To speak to the first recommendation, we contend that basic research has been squeezed in recent budgets.
    We are very grateful and appreciative of money that has come in for science. There has been money for the Canadian Light Source in Saskatchewan. There has been money for the Canada Foundation for Innovation. In my own city of Waterloo there has been money for the Institute for Quantum Computing. As a physics community, we are very grateful for all of this.
     However, if you are able to look at the graph I supplied in the written material I gave, targeted research in the budgetary trends will go up 62%, but basic research, the pure curiosity-driven research, is going to be down by 3.5%. Basic research, we argue, is essential for society not only because of its intrinsic value--part of being human is in fact understanding and discovering new things--but also because of its importance for the marketplace, in that it keeps the marketplace alive with new ideas and prevents society from being locked into particular technological options.
     Lasers, for example, arose out of curiosity about how light and matter worked. Today we see them used everywhere, from grocery store scanners to entertainment devices such as CDs and DVD players to medical applications in eye surgery. All of this came about because people were curious about the interaction between light and matter.
    Curiosity about how electrons move through materials gave rise to semiconductors, which are essential for computing as we have it today.
    A 2005 NSERC study indicated that $3.5 billion in revenue from spinoff companies emerges from NSERC's $1 billion budget. That's a 3.5:1 rate of return, so homegrown curiosity-driven research does indeed generate spinoff companies. It stimulates local industry to do more research and it educates the next generation of students. These students, who are graduate students and include post-doctoral fellows, are best thought of as apprentices. They are not only learning; they are also contributing to the Canadian economy through their process of getting advanced masters and doctoral degrees in the sciences.
    We have argued for a 10% increase in this funding. That increase would be $40 million per year. With that, in recommendation three, we've argued for the need for new money for infrastructure. We need this money because we have to maintain and leverage the maximum benefit from the essential investments that the Canada Foundation for Innovation, NSERC, and other groups indirectly--the Institute for Quantum Computing, CLS, and so on--have made. If we don't keep up money for infrastructure, then the discovery-based money will not achieve its maximum value. This infrastructure money pays for lab equipment, for facilities, and so on. We estimate the total there to be $96 million.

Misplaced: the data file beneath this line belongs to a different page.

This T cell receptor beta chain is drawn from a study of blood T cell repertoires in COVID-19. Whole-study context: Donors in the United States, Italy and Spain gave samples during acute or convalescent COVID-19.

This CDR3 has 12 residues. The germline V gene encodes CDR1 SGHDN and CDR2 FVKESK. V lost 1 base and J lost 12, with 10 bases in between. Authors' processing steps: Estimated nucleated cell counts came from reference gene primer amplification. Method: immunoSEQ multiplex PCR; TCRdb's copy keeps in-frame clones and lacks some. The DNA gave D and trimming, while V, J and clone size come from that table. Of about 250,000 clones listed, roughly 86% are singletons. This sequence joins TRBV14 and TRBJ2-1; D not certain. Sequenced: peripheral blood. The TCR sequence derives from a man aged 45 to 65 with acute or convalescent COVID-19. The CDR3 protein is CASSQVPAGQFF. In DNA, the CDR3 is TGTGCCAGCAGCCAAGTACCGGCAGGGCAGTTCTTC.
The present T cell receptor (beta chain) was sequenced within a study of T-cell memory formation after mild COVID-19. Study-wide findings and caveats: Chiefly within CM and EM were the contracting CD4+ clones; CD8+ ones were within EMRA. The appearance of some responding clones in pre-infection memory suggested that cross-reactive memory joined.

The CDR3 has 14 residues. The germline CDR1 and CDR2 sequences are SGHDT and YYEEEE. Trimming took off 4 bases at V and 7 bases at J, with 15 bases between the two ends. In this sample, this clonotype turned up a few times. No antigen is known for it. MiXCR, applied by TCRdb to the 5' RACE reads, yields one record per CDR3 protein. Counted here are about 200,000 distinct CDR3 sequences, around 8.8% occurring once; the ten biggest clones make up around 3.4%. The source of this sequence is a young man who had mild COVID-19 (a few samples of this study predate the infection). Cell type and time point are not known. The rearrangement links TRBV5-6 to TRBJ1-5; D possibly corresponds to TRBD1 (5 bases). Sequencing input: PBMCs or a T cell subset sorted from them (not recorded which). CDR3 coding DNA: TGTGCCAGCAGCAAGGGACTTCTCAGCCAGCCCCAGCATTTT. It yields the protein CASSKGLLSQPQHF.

Dominic, would you like to continue?
    Australia built their reactor between the time we first started asking for a new reactor and now, and theirs is operating and we still don't have a replacement. The NRU is down again; it has a leak. It has precipitated yet another isotope crisis, and these are warnings that we need to deal with the problem. It's a very compressive reactor. It has done a lot of important work. It has been a leading facility in Canada. It has dominated the isotope production business around the world. We've been producing about 80% of the available molybdenum 99, and it's been a critical resource, but now it needs to be replaced.
    The construction of a new multi-purpose reactor, one that will provide medical isotopes, enable cutting-edge materials in engineering research, and provide a solid knowledge-based foundation for the development of the next generation power reactors, is a national issue that transcends the mandates of individual departments or agencies. It relates to science, industry, health, energy, environment, international relations, and education. And only a multi-purpose research reactor will fully support the variety of missions that are currently carried out at NRU.
    Generation IV nuclear reactor designs, which allow us to use all the energy available in uranium, will allow us to take what is now a 60-year energy reserve in Saskatchewan and turn it into a multi-thousand-year energy reserve if we use it efficiently in generation IV designs.